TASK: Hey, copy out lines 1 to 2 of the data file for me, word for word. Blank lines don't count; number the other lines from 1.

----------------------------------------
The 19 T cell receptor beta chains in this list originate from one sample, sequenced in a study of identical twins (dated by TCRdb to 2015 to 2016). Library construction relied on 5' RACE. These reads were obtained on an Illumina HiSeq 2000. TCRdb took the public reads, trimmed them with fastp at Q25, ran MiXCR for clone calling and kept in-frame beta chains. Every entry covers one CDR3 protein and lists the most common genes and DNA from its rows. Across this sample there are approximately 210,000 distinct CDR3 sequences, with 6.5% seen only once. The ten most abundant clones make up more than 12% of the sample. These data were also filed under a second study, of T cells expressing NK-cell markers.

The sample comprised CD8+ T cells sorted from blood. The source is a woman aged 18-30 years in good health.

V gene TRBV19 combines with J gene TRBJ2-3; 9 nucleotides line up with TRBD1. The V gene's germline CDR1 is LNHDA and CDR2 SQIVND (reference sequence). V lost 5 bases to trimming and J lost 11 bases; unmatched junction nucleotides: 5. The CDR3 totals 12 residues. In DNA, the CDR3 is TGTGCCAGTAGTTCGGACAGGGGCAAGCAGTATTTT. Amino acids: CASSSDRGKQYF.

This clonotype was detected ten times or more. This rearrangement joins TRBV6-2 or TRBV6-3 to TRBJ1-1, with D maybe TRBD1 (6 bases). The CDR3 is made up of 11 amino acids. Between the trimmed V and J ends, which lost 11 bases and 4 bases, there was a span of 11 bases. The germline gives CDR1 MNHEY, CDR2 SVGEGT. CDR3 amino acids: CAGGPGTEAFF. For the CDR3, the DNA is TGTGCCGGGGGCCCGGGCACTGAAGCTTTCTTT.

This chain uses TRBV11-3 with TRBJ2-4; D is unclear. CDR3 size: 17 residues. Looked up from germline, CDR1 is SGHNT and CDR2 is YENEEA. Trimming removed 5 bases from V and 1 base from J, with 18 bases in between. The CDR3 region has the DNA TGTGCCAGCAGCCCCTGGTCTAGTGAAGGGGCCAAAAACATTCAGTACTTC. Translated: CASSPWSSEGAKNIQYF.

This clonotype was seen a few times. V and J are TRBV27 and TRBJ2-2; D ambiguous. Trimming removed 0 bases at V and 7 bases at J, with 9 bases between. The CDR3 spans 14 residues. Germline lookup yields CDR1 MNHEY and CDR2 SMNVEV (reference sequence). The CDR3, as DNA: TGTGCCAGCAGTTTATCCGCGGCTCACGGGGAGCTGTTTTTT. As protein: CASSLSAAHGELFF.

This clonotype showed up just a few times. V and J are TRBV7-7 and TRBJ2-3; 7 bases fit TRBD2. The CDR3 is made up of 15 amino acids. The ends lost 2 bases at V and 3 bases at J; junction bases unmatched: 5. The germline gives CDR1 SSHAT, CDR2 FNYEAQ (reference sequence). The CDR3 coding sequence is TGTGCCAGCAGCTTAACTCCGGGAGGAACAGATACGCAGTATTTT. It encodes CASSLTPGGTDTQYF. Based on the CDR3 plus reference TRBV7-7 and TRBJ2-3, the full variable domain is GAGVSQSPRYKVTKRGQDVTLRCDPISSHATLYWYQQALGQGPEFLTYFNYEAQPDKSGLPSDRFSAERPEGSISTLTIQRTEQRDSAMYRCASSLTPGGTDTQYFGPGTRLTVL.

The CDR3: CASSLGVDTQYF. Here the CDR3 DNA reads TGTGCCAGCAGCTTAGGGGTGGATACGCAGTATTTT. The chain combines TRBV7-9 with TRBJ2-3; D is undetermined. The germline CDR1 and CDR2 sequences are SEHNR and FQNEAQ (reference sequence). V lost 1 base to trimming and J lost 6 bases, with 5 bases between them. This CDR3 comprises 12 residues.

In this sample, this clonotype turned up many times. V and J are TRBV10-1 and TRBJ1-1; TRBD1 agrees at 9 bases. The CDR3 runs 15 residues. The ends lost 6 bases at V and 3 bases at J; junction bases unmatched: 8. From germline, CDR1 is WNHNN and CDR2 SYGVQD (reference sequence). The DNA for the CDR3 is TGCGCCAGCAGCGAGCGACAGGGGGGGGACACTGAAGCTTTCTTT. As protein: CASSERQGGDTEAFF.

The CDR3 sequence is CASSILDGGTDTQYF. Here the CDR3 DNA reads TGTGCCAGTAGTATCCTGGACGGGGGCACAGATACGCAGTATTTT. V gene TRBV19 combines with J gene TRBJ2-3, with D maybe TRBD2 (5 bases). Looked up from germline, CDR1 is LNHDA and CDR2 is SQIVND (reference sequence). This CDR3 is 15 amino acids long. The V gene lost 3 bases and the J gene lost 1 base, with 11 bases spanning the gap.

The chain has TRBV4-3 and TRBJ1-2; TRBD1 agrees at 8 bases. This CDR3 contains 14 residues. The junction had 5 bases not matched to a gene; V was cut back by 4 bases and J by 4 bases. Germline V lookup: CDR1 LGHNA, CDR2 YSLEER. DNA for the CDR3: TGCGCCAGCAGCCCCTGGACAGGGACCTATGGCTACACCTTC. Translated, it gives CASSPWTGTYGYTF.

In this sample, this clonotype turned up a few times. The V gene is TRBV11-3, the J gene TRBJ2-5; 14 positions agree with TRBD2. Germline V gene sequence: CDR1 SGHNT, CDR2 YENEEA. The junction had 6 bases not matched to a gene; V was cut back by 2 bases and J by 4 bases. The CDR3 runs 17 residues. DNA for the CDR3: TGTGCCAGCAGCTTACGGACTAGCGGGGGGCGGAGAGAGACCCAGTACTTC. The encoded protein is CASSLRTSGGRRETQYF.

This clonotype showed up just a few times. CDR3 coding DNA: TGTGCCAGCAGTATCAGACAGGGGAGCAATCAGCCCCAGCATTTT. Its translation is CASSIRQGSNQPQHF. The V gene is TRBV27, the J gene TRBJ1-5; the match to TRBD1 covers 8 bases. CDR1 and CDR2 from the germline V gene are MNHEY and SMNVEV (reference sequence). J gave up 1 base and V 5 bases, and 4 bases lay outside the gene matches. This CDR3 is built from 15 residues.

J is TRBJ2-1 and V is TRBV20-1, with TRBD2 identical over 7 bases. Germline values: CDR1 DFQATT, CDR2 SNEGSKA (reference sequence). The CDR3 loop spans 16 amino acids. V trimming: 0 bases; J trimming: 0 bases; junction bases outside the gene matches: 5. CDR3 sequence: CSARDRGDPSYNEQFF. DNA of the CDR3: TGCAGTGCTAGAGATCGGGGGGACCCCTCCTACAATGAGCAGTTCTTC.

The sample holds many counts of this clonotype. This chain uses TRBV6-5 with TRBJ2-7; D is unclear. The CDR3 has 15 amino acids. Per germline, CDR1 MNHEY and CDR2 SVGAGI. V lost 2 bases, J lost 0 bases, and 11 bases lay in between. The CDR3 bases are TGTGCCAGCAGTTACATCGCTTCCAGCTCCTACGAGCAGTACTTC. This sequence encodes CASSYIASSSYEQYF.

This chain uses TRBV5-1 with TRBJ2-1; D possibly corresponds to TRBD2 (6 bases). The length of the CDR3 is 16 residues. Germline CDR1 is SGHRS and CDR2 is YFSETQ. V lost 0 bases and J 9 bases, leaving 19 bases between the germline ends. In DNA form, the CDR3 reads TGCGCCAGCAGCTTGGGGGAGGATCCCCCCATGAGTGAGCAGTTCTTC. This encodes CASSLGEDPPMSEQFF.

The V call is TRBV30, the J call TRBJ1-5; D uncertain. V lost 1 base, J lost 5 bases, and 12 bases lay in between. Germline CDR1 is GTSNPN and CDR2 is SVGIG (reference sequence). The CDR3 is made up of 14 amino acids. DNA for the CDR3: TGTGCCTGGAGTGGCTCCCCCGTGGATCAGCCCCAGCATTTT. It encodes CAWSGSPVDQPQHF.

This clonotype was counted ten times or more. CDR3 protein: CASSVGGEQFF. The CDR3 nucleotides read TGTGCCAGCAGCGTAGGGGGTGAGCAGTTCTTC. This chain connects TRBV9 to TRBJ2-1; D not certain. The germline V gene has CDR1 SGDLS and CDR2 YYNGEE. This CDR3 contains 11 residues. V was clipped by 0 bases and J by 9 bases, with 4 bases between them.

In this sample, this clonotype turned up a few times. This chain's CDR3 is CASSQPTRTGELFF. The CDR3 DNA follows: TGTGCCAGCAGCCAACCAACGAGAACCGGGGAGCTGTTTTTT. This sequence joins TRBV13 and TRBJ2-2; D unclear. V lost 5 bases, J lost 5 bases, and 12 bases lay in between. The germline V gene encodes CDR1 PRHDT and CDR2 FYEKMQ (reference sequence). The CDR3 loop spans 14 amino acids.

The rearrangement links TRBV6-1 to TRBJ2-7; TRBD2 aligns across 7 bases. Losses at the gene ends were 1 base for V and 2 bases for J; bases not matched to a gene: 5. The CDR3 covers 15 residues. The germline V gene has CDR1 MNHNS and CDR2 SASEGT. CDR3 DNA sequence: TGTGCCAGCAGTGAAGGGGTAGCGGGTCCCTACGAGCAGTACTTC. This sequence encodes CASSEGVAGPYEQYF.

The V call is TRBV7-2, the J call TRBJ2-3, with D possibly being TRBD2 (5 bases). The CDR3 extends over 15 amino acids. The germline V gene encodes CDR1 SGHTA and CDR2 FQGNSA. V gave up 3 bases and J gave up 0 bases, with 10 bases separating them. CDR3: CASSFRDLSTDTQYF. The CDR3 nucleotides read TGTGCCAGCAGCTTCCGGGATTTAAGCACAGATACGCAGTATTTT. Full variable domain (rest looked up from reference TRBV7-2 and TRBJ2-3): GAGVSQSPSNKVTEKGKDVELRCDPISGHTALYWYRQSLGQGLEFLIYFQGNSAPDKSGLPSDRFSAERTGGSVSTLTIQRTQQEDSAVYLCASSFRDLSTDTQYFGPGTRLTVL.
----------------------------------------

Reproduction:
The 19 T cell receptor beta chains in this list originate from one sample, sequenced in a study of identical twins (dated by TCRdb to 2015 to 2016). Library construction relied on 5' RACE. These reads were obtained on an Illumina HiSeq 2000. TCRdb took the public reads, trimmed them with fastp at Q25, ran MiXCR for clone calling and kept in-frame beta chains. Every entry covers one CDR3 protein and lists the most common genes and DNA from its rows. Across this sample there are approximately 210,000 distinct CDR3 sequences, with 6.5% seen only once. The ten most abundant clones make up more than 12% of the sample. These data were also filed under a second study, of T cells expressing NK-cell markers.

The sample comprised CD8+ T cells sorted from blood. The source is a woman aged 18-30 years in good health.